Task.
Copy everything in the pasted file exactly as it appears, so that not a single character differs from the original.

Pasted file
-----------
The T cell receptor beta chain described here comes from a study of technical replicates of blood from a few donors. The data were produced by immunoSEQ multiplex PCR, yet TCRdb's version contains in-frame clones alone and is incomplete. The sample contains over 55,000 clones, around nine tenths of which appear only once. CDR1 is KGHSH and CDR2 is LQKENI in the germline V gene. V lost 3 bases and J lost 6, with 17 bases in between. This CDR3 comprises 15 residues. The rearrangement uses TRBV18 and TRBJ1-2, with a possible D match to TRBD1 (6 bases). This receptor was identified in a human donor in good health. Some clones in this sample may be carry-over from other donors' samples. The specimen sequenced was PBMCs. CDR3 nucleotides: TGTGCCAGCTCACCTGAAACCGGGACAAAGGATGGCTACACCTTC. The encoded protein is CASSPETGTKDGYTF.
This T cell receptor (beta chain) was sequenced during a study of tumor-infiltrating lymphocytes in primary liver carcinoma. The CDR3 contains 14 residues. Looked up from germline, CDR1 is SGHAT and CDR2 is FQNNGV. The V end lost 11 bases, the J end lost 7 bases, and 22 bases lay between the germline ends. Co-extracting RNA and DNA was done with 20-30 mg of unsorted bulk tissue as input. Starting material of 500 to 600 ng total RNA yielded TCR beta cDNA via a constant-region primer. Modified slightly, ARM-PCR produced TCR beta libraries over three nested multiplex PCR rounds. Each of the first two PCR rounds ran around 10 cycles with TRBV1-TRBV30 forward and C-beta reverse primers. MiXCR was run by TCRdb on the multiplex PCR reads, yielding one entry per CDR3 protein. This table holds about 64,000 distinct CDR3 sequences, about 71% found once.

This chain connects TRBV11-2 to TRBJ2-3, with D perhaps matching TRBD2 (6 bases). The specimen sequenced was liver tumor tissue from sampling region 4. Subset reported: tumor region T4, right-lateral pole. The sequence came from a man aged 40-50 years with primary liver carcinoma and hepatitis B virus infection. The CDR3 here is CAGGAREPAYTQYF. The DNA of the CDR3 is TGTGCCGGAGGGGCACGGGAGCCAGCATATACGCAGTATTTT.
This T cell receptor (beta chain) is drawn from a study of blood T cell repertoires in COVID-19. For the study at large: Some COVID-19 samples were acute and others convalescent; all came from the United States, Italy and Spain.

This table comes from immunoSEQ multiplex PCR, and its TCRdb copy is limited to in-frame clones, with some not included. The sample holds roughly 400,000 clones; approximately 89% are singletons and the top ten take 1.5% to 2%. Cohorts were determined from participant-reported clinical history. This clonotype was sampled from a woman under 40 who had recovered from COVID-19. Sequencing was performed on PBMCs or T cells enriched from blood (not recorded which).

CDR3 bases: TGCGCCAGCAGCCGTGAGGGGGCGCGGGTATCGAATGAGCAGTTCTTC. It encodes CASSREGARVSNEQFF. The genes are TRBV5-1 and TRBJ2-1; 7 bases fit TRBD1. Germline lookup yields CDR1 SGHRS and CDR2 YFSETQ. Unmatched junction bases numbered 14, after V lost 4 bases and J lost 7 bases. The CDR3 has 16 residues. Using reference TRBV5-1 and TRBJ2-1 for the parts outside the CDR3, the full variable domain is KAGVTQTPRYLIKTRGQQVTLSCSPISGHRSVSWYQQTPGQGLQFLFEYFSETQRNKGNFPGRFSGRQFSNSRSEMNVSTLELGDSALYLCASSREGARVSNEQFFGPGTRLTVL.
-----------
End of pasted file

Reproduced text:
The T cell receptor beta chain described here comes from a study of technical replicates of blood from a few donors. The data were produced by immunoSEQ multiplex PCR, yet TCRdb's version contains in-frame clones alone and is incomplete. The sample contains over 55,000 clones, around nine tenths of which appear only once. CDR1 is KGHSH and CDR2 is LQKENI in the germline V gene. V lost 3 bases and J lost 6, with 17 bases in between. This CDR3 comprises 15 residues. The rearrangement uses TRBV18 and TRBJ1-2, with a possible D match to TRBD1 (6 bases). This receptor was identified in a human donor in good health. Some clones in this sample may be carry-over from other donors' samples. The specimen sequenced was PBMCs. CDR3 nucleotides: TGTGCCAGCTCACCTGAAACCGGGACAAAGGATGGCTACACCTTC. The encoded protein is CASSPETGTKDGYTF.
This T cell receptor (beta chain) was sequenced during a study of tumor-infiltrating lymphocytes in primary liver carcinoma. The CDR3 contains 14 residues. Looked up from germline, CDR1 is SGHAT and CDR2 is FQNNGV. The V end lost 11 bases, the J end lost 7 bases, and 22 bases lay between the germline ends. Co-extracting RNA and DNA was done with 20-30 mg of unsorted bulk tissue as input. Starting material of 500 to 600 ng total RNA yielded TCR beta cDNA via a constant-region primer. Modified slightly, ARM-PCR produced TCR beta libraries over three nested multiplex PCR rounds. Each of the first two PCR rounds ran around 10 cycles with TRBV1-TRBV30 forward and C-beta reverse primers. MiXCR was run by TCRdb on the multiplex PCR reads, yielding one entry per CDR3 protein. This table holds about 64,000 distinct CDR3 sequences, about 71% found once.

This chain connects TRBV11-2 to TRBJ2-3, with D perhaps matching TRBD2 (6 bases). The specimen sequenced was liver tumor tissue from sampling region 4. Subset reported: tumor region T4, right-lateral pole. The sequence came from a man aged 40-50 years with primary liver carcinoma and hepatitis B virus infection. The CDR3 here is CAGGAREPAYTQYF. The DNA of the CDR3 is TGTGCCGGAGGGGCACGGGAGCCAGCATATACGCAGTATTTT.
This T cell receptor (beta chain) is drawn from a study of blood T cell repertoires in COVID-19. For the study at large: Some COVID-19 samples were acute and others convalescent; all came from the United States, Italy and Spain.

This table comes from immunoSEQ multiplex PCR, and its TCRdb copy is limited to in-frame clones, with some not included. The sample holds roughly 400,000 clones; approximately 89% are singletons and the top ten take 1.5% to 2%. Cohorts were determined from participant-reported clinical history. This clonotype was sampled from a woman under 40 who had recovered from COVID-19. Sequencing was performed on PBMCs or T cells enriched from blood (not recorded which).

CDR3 bases: TGCGCCAGCAGCCGTGAGGGGGCGCGGGTATCGAATGAGCAGTTCTTC. It encodes CASSREGARVSNEQFF. The genes are TRBV5-1 and TRBJ2-1; 7 bases fit TRBD1. Germline lookup yields CDR1 SGHRS and CDR2 YFSETQ. Unmatched junction bases numbered 14, after V lost 4 bases and J lost 7 bases. The CDR3 has 16 residues. Using reference TRBV5-1 and TRBJ2-1 for the parts outside the CDR3, the full variable domain is KAGVTQTPRYLIKTRGQQVTLSCSPISGHRSVSWYQQTPGQGLQFLFEYFSETQRNKGNFPGRFSGRQFSNSRSEMNVSTLELGDSALYLCASSREGARVSNEQFFGPGTRLTVL.